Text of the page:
The ban is a hard manifestation of how European governments have taken a securitised view of Muslim practice and behaviour, adopting an approach to women’s choice of what to wear that can only be described as tyrannical and a regression in terms of women’s rights. It is a potent manifestation of the desire for cultural and political dominance, driven by patriarchy and Islamophobia.
This is no random happening. We have now moved into an era where the male-dominated military-industrial complex has the upper hand in a climate of fear, and where visible signs of Islamic practice are viewed as a threat, and an indicator of radicalisation.
This state of play antagonises Muslims, by cementing the assertion that Muslims are a problem community – and especially picks on Muslim women. This flawed securitised approach has underlined much of the processes that form PREVENT, a policy that through a questionable empirical basis has criminalised ordinary Muslim practice and behaviour. The French ban is similar in principle to PREVENT, because like the British policy, the burkini ban seeks to socially engineer Muslim behaviour and bring religious and cultural practice in line with the secular, thereby refining and reforming Islam into something that is approved of and sanctioned by the state. Where in Britain the government has a more subtle and underhand approach to directing and manufacturing consent within the Muslim community, the French have taken a much harder line.
This securitisation is led by the neoconservative lobby, and is perfectly in line with the words of pundits such as Douglas Murray of the right wing neoconservative Henry Jackson Society who has said that “conditions must be made harder across the board for Muslims in Europe”. It is particularly cruel – but also typically cowardly – that this process has now singled out Muslim women for bullying.
Like PREVENT, the burkini ban is fanned by existing Islamophobia. Local leaders are being held hostage by Islamophobes and racists. A judge in Bastia, Corsica ruled that “strong emotions” persisted on the Mediterranean island and that the ban should remain, saying that repealing the ban would result in violence between local communities and French of North African origin.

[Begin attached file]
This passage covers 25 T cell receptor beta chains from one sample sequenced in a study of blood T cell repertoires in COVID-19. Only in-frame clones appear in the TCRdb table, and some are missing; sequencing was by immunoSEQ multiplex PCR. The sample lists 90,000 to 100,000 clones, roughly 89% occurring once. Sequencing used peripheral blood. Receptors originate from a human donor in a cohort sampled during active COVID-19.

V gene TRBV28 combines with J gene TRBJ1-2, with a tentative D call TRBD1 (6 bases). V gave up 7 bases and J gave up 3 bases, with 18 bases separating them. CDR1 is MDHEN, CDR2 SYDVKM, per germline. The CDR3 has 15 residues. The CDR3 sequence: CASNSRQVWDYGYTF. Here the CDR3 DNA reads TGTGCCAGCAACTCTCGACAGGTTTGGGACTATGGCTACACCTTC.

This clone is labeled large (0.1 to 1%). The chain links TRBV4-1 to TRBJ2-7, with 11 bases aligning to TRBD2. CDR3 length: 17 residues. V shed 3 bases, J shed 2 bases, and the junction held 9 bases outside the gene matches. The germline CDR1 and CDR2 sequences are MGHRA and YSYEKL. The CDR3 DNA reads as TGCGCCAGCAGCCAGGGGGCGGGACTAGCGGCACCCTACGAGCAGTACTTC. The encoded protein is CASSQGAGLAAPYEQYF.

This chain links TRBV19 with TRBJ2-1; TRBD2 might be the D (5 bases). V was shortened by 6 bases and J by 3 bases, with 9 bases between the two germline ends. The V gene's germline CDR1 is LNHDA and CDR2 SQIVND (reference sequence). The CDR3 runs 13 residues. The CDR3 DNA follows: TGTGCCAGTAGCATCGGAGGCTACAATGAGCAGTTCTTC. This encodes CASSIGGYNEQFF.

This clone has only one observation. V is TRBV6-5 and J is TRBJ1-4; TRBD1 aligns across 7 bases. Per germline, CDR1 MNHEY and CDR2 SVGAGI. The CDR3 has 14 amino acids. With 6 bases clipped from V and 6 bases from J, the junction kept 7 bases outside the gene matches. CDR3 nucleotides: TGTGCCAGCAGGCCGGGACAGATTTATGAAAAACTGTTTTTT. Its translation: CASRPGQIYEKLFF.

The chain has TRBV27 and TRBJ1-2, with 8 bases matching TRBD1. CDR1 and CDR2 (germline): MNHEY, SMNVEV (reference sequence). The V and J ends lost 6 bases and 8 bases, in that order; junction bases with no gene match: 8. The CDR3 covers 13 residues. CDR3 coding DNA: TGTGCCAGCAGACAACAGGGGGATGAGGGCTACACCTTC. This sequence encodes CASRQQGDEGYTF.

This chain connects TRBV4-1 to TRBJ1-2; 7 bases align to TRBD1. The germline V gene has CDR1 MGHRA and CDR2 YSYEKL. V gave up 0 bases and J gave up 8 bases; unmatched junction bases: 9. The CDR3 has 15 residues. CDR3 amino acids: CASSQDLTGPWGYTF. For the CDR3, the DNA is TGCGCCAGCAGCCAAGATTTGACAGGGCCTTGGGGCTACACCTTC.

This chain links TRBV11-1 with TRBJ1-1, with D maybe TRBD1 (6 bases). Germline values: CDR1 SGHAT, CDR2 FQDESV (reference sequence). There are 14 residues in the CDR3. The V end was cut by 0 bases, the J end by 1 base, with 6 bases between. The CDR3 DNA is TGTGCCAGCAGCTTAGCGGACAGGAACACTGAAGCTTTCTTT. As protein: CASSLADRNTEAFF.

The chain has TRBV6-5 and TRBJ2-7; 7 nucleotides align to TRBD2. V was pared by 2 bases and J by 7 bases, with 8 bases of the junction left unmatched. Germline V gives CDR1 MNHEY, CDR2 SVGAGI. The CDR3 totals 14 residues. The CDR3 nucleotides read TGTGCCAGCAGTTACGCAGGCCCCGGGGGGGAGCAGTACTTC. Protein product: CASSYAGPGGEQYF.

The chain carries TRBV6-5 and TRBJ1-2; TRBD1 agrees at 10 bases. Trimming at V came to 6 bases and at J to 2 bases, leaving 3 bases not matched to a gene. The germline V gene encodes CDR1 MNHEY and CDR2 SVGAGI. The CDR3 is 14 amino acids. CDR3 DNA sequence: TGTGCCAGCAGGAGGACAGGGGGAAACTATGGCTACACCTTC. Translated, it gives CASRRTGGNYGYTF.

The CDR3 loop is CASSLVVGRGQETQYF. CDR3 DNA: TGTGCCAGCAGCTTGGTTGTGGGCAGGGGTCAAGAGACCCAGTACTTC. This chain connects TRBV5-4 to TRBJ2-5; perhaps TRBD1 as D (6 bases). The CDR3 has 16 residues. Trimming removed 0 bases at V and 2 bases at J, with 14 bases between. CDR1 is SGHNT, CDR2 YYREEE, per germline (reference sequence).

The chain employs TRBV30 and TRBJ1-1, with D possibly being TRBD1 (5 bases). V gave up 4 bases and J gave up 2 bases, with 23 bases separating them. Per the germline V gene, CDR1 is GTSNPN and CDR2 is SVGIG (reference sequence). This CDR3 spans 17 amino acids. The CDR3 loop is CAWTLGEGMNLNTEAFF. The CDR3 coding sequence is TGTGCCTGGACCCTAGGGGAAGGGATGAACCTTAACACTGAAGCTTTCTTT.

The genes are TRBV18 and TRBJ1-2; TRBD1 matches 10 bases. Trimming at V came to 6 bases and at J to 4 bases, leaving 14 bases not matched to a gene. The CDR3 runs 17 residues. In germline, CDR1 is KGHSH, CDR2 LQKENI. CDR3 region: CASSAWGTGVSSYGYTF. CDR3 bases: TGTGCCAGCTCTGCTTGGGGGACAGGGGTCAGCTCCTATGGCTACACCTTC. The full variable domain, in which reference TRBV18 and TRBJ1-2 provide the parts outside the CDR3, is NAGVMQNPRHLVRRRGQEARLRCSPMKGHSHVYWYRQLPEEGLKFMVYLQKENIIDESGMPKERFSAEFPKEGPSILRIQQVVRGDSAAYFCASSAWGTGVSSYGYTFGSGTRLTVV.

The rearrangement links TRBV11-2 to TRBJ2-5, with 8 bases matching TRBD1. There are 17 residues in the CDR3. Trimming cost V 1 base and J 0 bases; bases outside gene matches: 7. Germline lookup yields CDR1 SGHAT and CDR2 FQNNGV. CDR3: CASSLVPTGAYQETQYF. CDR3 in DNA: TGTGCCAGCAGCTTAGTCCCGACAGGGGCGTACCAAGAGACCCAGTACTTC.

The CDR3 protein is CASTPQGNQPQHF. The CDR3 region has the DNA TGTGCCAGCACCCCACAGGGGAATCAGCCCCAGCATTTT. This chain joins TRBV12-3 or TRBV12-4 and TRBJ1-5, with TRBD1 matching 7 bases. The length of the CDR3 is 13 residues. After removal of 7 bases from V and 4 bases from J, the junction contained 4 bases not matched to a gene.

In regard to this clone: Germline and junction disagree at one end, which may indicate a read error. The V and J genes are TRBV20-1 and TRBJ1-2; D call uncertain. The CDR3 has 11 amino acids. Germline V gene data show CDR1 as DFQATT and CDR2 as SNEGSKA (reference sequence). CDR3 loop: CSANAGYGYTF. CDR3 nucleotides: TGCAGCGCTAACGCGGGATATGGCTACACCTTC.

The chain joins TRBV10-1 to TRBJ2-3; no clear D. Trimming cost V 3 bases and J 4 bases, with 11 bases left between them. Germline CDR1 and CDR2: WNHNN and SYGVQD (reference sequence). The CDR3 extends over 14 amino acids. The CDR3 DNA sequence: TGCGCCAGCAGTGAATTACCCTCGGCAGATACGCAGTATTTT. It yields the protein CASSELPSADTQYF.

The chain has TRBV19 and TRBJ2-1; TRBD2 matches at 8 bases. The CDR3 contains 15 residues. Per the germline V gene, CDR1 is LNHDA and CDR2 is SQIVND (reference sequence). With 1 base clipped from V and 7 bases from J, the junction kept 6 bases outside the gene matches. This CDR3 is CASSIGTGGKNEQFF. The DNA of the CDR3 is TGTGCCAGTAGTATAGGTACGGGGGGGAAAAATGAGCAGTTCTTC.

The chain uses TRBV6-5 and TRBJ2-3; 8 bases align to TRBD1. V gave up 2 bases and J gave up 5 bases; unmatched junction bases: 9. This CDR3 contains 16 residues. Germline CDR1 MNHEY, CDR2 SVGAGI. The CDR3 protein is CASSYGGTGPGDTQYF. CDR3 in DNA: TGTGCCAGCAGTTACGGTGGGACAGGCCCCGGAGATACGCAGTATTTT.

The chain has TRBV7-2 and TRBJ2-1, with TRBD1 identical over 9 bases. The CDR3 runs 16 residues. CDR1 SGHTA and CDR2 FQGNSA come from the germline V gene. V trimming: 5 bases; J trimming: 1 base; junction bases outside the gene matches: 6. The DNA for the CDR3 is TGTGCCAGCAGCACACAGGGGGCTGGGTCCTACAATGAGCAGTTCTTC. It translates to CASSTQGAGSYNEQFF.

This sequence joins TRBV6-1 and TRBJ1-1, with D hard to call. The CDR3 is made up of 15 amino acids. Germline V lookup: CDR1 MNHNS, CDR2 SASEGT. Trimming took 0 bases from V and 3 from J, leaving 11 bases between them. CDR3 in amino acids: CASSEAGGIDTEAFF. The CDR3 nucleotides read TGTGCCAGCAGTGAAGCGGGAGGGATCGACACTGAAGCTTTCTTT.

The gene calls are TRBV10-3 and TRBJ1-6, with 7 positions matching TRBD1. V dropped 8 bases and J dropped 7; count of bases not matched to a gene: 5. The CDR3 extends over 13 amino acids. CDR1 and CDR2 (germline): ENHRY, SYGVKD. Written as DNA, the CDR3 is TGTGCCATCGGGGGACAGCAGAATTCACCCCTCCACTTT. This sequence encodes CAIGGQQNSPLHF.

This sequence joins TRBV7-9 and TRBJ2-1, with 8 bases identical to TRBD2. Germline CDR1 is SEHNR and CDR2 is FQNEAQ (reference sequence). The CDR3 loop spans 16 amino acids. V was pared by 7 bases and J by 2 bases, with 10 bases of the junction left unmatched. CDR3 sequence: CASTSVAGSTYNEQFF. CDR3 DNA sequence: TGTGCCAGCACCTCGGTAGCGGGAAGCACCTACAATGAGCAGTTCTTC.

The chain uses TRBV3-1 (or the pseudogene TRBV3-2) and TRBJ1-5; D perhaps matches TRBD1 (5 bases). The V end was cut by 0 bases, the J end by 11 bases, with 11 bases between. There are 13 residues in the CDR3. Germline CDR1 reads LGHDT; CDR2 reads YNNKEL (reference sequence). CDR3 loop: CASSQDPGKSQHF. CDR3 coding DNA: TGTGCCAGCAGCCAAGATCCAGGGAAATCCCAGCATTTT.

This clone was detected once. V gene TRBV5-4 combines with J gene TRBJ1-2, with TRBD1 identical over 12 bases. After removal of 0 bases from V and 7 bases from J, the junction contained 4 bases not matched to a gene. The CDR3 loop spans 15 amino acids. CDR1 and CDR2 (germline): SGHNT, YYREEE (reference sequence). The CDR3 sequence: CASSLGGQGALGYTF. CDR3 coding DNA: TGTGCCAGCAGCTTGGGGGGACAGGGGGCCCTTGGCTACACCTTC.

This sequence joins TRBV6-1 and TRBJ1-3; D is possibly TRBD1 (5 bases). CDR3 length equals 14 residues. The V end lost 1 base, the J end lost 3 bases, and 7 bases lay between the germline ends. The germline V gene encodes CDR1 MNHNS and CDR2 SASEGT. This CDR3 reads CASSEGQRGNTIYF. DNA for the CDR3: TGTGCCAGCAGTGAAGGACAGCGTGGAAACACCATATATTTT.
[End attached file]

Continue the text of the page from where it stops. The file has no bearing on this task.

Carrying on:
Instead of favouring an approach that would bring on reconciliation between two opposing communities – which may require more ingenuity but would have a far more beneficial long term outcome, not to mention be an example the rest of Europe could follow – the judge has chosen a route that will only worsen relations by capitalising on existing divides. All of this is done in an atmosphere of fear and a male-dominated political landscape.
Antagonising communities threatens to isolate and drive to violence more than anything else
Fear feeds power. This regressive policy cuts to the heart of the women’s movement – for decades women fought for the freedom to wear what they wished to wear. We cannot go back to the days when male-dominated authorities police what women wear. The burkini is a choice. Religious expression more broadly, is a choice and to police choice is a tenement of totalitarian regimes. How can the West determine that some regimes are wrong for allegedly ruling that women must wear burqas, when they themselves are adopting the same approach but in the reverse?
Most importantly, antagonising communities threatens to isolate and drive to violence more than anything else
The key out of this quagmire is to address the root grievances at the heart of Muslim communities in Europe which are causing friction with the state – that of continuing disenfranchisement and an aggressive foreign and domestic policy that seems entirely directed against Muslims. Most of all, Muslim communities must be allowed to retain their integrity. The right to choose what to wear is very much a part of this.
Social engineering policies such as banning the burkini and PREVENT have no place in an open and just society. They can be easily extended to include other forms of religious and cultural expression, and in this way poses a danger to us all.
(CC image courtesy of Bruno Sanchez-Andrade Nuño on flikr)
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